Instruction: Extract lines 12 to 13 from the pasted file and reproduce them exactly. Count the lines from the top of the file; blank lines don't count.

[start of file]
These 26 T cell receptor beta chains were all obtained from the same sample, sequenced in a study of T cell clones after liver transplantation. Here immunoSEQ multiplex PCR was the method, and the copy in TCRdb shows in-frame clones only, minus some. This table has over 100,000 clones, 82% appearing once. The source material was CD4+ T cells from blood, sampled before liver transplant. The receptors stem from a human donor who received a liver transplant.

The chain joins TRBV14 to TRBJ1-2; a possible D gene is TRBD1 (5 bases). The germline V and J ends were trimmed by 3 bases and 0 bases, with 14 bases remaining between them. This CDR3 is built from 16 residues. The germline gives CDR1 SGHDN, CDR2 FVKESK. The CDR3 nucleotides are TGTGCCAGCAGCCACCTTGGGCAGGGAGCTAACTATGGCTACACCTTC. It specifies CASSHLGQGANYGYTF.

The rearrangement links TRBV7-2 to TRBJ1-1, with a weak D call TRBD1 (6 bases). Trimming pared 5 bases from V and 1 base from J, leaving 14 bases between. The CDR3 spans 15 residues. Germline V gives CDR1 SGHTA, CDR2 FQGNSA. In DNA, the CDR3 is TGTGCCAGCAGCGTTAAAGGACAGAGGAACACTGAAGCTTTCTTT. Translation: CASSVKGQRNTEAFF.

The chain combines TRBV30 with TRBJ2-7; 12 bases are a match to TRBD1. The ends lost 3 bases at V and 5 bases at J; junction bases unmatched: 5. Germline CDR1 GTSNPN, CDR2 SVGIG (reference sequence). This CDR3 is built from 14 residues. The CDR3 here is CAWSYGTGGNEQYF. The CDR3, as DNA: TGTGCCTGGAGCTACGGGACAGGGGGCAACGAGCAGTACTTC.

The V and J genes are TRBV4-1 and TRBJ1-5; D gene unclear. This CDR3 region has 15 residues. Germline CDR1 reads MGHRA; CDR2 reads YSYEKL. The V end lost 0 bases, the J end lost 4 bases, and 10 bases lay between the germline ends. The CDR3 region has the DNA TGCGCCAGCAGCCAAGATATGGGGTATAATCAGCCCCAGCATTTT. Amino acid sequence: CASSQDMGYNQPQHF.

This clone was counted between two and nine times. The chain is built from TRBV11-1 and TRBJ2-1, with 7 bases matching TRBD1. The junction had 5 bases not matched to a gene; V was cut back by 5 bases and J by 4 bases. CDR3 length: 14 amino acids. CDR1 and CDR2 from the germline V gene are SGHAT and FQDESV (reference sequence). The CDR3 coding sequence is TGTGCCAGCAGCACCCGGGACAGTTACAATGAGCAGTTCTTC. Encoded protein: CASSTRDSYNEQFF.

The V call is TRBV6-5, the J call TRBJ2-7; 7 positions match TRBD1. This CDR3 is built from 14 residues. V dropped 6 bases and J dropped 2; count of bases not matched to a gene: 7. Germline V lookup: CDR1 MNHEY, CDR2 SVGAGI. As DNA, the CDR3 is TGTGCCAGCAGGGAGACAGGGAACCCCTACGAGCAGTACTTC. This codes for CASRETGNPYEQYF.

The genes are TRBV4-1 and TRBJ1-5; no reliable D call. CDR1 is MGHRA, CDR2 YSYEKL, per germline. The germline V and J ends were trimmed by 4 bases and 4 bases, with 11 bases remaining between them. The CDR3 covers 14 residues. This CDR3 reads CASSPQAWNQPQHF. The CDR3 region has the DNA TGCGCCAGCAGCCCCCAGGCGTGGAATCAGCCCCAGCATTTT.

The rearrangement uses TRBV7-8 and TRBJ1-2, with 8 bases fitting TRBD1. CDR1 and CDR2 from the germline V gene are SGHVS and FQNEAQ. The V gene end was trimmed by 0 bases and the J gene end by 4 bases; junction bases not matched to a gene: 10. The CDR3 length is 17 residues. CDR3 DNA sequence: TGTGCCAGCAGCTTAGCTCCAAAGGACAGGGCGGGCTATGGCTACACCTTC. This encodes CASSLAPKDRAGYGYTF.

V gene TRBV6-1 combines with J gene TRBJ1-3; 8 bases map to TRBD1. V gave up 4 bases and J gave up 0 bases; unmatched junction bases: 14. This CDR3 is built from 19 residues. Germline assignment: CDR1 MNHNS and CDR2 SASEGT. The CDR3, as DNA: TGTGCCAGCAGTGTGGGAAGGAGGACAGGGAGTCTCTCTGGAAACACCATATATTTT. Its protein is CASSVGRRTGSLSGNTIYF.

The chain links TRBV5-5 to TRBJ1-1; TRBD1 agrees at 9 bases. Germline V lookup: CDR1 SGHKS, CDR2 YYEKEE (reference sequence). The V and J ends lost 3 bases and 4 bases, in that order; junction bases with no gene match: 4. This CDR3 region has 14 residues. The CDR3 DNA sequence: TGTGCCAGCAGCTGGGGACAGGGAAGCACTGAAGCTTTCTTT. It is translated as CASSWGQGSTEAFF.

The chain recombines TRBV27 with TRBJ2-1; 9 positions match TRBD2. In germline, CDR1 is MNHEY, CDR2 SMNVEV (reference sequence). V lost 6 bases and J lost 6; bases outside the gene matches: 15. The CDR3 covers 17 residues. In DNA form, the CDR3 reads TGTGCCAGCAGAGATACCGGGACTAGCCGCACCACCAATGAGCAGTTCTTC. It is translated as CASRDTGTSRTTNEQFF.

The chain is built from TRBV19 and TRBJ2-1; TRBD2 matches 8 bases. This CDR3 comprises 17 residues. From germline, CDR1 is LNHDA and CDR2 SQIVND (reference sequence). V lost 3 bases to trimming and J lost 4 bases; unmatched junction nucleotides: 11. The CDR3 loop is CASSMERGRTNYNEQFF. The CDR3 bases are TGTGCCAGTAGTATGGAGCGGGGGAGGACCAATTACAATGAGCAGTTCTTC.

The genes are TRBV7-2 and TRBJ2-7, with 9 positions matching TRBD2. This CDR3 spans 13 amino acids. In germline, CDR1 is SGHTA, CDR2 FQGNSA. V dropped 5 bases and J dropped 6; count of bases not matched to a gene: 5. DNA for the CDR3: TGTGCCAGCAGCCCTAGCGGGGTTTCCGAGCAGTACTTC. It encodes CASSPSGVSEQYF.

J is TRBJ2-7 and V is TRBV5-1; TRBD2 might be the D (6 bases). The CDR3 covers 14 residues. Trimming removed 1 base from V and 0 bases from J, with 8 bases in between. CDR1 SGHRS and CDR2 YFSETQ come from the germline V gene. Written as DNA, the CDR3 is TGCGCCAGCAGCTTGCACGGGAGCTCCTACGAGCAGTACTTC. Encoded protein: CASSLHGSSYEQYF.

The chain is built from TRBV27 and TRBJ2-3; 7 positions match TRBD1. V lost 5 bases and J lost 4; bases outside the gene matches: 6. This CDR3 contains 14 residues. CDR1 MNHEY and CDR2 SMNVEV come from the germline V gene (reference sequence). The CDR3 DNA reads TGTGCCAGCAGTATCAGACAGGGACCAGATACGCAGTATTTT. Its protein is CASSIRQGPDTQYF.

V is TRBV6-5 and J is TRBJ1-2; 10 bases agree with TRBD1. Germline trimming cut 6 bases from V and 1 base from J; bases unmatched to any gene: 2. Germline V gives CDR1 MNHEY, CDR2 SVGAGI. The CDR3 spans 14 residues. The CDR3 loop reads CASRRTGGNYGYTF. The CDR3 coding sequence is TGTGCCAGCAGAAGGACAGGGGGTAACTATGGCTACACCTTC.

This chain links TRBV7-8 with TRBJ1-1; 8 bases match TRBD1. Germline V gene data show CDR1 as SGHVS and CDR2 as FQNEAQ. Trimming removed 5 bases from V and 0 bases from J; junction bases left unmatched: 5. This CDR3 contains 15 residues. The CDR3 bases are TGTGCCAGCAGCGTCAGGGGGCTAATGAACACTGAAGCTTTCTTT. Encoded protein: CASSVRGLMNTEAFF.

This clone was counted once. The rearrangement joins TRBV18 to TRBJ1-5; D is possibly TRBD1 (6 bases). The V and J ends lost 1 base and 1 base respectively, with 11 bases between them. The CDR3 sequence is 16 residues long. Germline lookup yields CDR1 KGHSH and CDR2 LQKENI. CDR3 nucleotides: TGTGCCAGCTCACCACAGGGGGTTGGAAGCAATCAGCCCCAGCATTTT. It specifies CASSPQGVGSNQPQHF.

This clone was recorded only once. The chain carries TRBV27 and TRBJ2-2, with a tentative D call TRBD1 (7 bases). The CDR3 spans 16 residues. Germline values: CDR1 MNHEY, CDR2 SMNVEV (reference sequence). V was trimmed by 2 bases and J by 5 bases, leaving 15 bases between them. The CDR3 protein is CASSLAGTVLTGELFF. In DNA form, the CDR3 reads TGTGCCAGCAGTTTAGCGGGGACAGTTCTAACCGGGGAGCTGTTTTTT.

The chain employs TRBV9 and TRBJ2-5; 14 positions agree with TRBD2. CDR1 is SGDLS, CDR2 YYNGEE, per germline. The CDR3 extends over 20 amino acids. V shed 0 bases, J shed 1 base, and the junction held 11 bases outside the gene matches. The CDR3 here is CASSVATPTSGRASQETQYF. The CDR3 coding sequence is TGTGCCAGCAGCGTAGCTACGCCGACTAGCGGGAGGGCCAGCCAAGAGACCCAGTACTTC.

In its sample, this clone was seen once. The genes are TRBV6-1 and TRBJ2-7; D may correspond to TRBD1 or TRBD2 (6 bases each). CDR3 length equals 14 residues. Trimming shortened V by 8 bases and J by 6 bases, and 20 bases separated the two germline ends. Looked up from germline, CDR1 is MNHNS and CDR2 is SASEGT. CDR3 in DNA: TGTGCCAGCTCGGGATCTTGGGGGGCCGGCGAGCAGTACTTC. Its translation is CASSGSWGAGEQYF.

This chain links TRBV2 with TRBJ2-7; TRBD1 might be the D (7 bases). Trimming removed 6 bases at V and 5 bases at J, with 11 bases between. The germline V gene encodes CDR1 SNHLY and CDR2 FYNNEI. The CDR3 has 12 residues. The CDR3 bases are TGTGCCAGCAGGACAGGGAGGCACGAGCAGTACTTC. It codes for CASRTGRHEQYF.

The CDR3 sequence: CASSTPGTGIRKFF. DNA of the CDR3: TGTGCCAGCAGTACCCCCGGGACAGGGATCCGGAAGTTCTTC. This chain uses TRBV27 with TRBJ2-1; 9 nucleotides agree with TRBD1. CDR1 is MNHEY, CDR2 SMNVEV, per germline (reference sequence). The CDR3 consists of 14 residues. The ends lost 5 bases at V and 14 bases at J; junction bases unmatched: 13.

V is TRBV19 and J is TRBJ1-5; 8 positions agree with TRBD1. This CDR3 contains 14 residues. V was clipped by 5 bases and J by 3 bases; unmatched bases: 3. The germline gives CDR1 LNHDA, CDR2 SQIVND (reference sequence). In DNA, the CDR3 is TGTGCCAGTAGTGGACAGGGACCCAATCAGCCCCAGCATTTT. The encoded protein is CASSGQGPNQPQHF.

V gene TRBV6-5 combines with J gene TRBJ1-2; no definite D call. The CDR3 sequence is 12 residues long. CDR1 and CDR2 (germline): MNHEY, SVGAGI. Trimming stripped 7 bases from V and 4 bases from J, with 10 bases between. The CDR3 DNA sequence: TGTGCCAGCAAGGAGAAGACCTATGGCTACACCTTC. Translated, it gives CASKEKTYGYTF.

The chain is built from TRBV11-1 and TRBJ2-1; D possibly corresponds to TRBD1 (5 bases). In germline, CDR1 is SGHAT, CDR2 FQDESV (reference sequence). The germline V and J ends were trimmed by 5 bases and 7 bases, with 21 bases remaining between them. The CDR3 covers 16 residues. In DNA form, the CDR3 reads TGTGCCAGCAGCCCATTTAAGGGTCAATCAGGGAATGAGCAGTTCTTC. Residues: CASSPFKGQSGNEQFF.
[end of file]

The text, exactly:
The chain recombines TRBV27 with TRBJ2-1; 9 positions match TRBD2. In germline, CDR1 is MNHEY, CDR2 SMNVEV (reference sequence). V lost 6 bases and J lost 6; bases outside the gene matches: 15. The CDR3 covers 17 residues. In DNA form, the CDR3 reads TGTGCCAGCAGAGATACCGGGACTAGCCGCACCACCAATGAGCAGTTCTTC. It is translated as CASRDTGTSRTTNEQFF.

The chain is built from TRBV19 and TRBJ2-1; TRBD2 matches 8 bases. This CDR3 comprises 17 residues. From germline, CDR1 is LNHDA and CDR2 SQIVND (reference sequence). V lost 3 bases to trimming and J lost 4 bases; unmatched junction nucleotides: 11. The CDR3 loop is CASSMERGRTNYNEQFF. The CDR3 bases are TGTGCCAGTAGTATGGAGCGGGGGAGGACCAATTACAATGAGCAGTTCTTC.